Prove that the number of permutations of $m$ A's and at most $n$ B's equals $\dbinom{m+n+1}{m+1}$.

I'm not sure how to even start this problem.


marked as duplicate by Hanul Jeon, Davide Giraudo, Johannes Kloos, Dennis Gulko, azimut Nov 17 '13 at 10:55

This question has been asked before and already has an answer. If those answers do not fully address your question, please ask a new question.

  • $\begingroup$ Do you already know how many permutations there are of $m$ A’s and exactly $n$ B’s? $\endgroup$ – Brian M. Scott Sep 20 '11 at 1:51
  • $\begingroup$ m+n spots, so (m+n) choose (m) ways to place A. $\endgroup$ – Gbean Sep 20 '11 at 2:08
  • $\begingroup$ Good: that’s all that you really need in order to follow Thijs’s solution. $\endgroup$ – Brian M. Scott Sep 20 '11 at 2:18
  • $\begingroup$ Srivatsan’s argument is very elegant, but the identity at the end of Thijs’s solution is well worth knowing, as is its ‘dual’ $\sum_{i=m}^n \binom{m+i}{m} = \binom{m+n+1}{m+1}$. $\endgroup$ – Brian M. Scott Sep 20 '11 at 7:15
  • $\begingroup$ A question from Sep 2011 marked as duplicate of one of Apr 2013; the mention "This question has been asked before..." would seem somewhat unjustified. $\endgroup$ – Marc van Leeuwen Nov 18 '13 at 4:48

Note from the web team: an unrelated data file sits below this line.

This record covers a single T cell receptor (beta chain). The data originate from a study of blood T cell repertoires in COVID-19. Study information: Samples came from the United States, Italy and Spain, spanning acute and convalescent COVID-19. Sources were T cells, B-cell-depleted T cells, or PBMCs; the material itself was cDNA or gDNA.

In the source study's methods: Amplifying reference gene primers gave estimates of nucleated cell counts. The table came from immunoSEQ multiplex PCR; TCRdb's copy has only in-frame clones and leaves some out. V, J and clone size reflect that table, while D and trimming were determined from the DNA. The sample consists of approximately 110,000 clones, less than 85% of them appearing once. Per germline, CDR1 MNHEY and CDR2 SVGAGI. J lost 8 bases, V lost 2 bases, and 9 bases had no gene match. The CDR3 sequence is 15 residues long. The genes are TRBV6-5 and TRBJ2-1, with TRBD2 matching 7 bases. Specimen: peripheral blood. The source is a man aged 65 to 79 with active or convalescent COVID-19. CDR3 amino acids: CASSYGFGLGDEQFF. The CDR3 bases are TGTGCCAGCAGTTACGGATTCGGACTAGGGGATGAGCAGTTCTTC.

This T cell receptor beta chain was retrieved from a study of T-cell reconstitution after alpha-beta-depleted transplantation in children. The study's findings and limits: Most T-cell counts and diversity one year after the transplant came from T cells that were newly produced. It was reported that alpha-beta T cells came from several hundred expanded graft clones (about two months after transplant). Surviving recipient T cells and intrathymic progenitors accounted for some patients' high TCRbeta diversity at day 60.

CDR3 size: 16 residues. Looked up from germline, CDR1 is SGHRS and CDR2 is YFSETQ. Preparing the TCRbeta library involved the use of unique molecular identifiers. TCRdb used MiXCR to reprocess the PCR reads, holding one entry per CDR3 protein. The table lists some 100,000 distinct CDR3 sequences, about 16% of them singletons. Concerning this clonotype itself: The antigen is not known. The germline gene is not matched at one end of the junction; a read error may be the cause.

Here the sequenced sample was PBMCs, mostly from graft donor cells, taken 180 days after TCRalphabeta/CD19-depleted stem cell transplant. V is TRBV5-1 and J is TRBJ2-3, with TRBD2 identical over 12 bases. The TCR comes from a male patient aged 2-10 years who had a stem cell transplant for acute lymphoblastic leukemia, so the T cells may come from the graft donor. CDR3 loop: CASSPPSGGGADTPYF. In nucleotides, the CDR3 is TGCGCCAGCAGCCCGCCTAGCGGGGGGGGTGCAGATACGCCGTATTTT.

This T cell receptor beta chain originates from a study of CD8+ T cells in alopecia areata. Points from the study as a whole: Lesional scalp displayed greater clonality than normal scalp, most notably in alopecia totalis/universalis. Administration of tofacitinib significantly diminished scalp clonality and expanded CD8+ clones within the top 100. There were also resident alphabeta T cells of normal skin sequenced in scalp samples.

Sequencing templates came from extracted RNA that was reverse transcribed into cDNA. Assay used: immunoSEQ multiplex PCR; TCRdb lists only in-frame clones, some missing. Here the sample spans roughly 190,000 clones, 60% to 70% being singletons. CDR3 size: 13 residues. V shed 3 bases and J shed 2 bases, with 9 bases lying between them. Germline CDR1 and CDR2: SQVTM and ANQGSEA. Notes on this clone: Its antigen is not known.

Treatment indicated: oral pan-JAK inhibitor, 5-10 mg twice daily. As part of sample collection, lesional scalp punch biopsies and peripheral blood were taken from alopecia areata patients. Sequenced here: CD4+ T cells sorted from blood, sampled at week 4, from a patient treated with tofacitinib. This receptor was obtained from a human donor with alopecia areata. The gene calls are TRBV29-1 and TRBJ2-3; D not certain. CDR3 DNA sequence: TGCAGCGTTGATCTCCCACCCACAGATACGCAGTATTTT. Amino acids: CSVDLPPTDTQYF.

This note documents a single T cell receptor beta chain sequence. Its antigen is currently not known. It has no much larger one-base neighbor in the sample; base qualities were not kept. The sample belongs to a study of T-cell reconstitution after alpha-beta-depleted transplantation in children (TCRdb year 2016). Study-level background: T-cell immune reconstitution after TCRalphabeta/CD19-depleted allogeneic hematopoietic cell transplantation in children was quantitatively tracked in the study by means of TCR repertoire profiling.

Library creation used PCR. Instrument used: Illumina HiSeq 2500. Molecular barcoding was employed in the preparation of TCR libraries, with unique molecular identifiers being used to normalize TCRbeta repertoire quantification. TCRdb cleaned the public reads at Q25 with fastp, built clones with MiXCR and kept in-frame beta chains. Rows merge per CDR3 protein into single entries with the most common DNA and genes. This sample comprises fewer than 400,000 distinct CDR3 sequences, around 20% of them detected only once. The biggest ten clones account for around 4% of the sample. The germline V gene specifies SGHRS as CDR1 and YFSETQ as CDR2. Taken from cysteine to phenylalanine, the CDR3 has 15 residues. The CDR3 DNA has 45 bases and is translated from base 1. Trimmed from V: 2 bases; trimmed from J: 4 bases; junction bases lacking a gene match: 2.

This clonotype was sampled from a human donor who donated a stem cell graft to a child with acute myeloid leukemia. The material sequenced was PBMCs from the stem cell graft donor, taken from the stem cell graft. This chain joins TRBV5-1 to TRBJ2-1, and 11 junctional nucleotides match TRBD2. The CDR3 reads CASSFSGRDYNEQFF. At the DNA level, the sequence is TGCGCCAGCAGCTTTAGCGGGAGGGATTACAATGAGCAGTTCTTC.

Here's a combinatorial solution. Take a string $\alpha$ containing exactly $m+1$ A's and $n$ B's. Identify the final occurrence of $A$ in $\alpha$. Form the string $\beta$ by deleting this final occurrence of $A$ and all the characters that follow it (the characters following it must all be $B$).

It is clear that $\beta$ contains exactly $m$ A's and at most $n$ B's. Further, the strings $\alpha$ and $\beta$ are in one-to-one correspondence with each other. (We already described how to obtain $\beta$ from $\alpha$. To write down $\alpha$ given $\beta$, concatenate $\beta$ with an $A$ followed by enough $B$'s to make the total number of $B$'s exactly equal to $n$.)

Thus the number of permutations with $m$ A's and at most $n$ B's is equal to the number of permutations with exactly $m+1$ A's and exactly $n$ B's, which is clearly $\binom{m+n+1}{m+1}$.


By summing all possibilities of $n$, we get that the number of permutations $P_n$ satisfies

$$P_n = \binom{m+n}{n} + \binom{m+(n-1)}{(n-1)} + \ldots + \binom{m+0}{0} = \sum_{i=0}^n \binom{m + i}{i}$$

Note that

$$\binom{a}{b} = \binom{a-1}{b} + \binom{a-1}{b-1}$$

Repeatedly applying this to the last term, we get

$$\begin{array}{rcl} \binom{a}{b} &=& \binom{a-1}{b} + \binom{a-1}{b-1} \\ &=& \binom{a-1}{b} + \binom{a-2}{b-1} + \binom{a-2}{b-2} \\ &=& \binom{a-1}{b} + \binom{a-2}{b-1} + \binom{a-3}{b-2} + \binom{a-3}{b-3} \\ &=& \binom{a-1}{b} + \binom{a-2}{b-1} + \binom{a-3}{b-2} + \binom{a-4}{b-3} + \ldots \\ &=& \binom{a-1}{b} + \binom{a-2}{b-1} + \binom{a-3}{b-2} + \binom{a-4}{b-3} + \ldots + \binom{a-b-1}{0} \\ &=& \sum_{i=0}^b \binom{a-b-1+i}{i} \end{array}$$

Substituting $b$ by $a-b$ we similarly get

$$\binom{a}{a-b} = \sum_{i=0}^{a-b} \binom{b-1+i}{i}$$

Replacing $b = m + 1$ and $a = n + m + 1$ we thus get

$$\binom{n + m + 1}{n} = \sum_{i=0}^{n} \binom{m+i}{i} = P_n$$


Not the answer you're looking for? Browse other questions tagged or ask your own question.